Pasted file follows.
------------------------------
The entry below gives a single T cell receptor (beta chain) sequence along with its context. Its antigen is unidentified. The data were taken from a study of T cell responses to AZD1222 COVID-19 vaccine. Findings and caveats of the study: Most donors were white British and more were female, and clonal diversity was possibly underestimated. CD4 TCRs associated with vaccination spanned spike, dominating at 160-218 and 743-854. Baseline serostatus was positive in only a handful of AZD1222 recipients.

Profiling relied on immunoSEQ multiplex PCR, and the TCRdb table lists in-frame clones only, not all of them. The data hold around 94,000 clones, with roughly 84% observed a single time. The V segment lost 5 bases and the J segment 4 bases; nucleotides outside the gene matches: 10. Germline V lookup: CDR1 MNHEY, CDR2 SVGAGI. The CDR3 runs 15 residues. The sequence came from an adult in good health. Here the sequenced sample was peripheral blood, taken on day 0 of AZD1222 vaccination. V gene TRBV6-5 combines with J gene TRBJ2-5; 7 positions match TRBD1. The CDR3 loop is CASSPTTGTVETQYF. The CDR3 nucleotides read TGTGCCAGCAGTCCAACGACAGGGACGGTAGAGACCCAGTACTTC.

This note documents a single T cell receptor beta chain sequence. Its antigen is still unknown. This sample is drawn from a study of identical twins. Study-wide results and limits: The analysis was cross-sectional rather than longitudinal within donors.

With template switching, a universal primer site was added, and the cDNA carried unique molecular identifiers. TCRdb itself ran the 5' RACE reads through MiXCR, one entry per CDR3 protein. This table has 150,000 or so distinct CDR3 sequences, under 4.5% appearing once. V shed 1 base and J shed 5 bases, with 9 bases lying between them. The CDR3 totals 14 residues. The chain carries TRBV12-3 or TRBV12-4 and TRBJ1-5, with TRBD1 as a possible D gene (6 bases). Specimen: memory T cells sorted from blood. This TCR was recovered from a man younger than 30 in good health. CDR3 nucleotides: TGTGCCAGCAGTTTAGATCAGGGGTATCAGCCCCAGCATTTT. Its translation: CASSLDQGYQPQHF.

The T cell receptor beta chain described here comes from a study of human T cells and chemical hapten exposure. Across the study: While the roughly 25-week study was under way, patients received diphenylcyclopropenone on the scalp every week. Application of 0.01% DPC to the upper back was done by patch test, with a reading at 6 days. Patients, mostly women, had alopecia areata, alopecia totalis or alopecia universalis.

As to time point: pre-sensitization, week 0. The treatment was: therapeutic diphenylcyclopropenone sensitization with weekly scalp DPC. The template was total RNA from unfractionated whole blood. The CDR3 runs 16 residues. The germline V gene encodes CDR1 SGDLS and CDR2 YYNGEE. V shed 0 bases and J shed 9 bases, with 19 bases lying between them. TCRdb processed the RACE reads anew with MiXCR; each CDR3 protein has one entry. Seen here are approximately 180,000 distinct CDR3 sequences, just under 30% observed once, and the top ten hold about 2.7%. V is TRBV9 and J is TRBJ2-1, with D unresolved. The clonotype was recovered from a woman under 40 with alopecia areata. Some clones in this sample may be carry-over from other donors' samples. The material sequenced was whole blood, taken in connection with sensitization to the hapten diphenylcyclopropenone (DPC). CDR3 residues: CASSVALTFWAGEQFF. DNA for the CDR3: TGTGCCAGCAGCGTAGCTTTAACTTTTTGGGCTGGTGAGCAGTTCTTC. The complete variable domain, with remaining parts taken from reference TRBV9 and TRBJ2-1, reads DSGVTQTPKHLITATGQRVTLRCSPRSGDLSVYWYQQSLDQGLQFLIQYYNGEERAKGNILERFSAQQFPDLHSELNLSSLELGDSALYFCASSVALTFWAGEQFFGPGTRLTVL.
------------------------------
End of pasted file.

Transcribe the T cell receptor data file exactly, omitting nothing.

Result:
The entry below gives a single T cell receptor (beta chain) sequence along with its context. Its antigen is unidentified. The data were taken from a study of T cell responses to AZD1222 COVID-19 vaccine. Findings and caveats of the study: Most donors were white British and more were female, and clonal diversity was possibly underestimated. CD4 TCRs associated with vaccination spanned spike, dominating at 160-218 and 743-854. Baseline serostatus was positive in only a handful of AZD1222 recipients.

Profiling relied on immunoSEQ multiplex PCR, and the TCRdb table lists in-frame clones only, not all of them. The data hold around 94,000 clones, with roughly 84% observed a single time. The V segment lost 5 bases and the J segment 4 bases; nucleotides outside the gene matches: 10. Germline V lookup: CDR1 MNHEY, CDR2 SVGAGI. The CDR3 runs 15 residues. The sequence came from an adult in good health. Here the sequenced sample was peripheral blood, taken on day 0 of AZD1222 vaccination. V gene TRBV6-5 combines with J gene TRBJ2-5; 7 positions match TRBD1. The CDR3 loop is CASSPTTGTVETQYF. The CDR3 nucleotides read TGTGCCAGCAGTCCAACGACAGGGACGGTAGAGACCCAGTACTTC.

This note documents a single T cell receptor beta chain sequence. Its antigen is still unknown. This sample is drawn from a study of identical twins. Study-wide results and limits: The analysis was cross-sectional rather than longitudinal within donors.

With template switching, a universal primer site was added, and the cDNA carried unique molecular identifiers. TCRdb itself ran the 5' RACE reads through MiXCR, one entry per CDR3 protein. This table has 150,000 or so distinct CDR3 sequences, under 4.5% appearing once. V shed 1 base and J shed 5 bases, with 9 bases lying between them. The CDR3 totals 14 residues. The chain carries TRBV12-3 or TRBV12-4 and TRBJ1-5, with TRBD1 as a possible D gene (6 bases). Specimen: memory T cells sorted from blood. This TCR was recovered from a man younger than 30 in good health. CDR3 nucleotides: TGTGCCAGCAGTTTAGATCAGGGGTATCAGCCCCAGCATTTT. Its translation: CASSLDQGYQPQHF.

The T cell receptor beta chain described here comes from a study of human T cells and chemical hapten exposure. Across the study: While the roughly 25-week study was under way, patients received diphenylcyclopropenone on the scalp every week. Application of 0.01% DPC to the upper back was done by patch test, with a reading at 6 days. Patients, mostly women, had alopecia areata, alopecia totalis or alopecia universalis.

As to time point: pre-sensitization, week 0. The treatment was: therapeutic diphenylcyclopropenone sensitization with weekly scalp DPC. The template was total RNA from unfractionated whole blood. The CDR3 runs 16 residues. The germline V gene encodes CDR1 SGDLS and CDR2 YYNGEE. V shed 0 bases and J shed 9 bases, with 19 bases lying between them. TCRdb processed the RACE reads anew with MiXCR; each CDR3 protein has one entry. Seen here are approximately 180,000 distinct CDR3 sequences, just under 30% observed once, and the top ten hold about 2.7%. V is TRBV9 and J is TRBJ2-1, with D unresolved. The clonotype was recovered from a woman under 40 with alopecia areata. Some clones in this sample may be carry-over from other donors' samples. The material sequenced was whole blood, taken in connection with sensitization to the hapten diphenylcyclopropenone (DPC). CDR3 residues: CASSVALTFWAGEQFF. DNA for the CDR3: TGTGCCAGCAGCGTAGCTTTAACTTTTTGGGCTGGTGAGCAGTTCTTC. The complete variable domain, with remaining parts taken from reference TRBV9 and TRBJ2-1, reads DSGVTQTPKHLITATGQRVTLRCSPRSGDLSVYWYQQSLDQGLQFLIQYYNGEERAKGNILERFSAQQFPDLHSELNLSSLELGDSALYFCASSVALTFWAGEQFFGPGTRLTVL.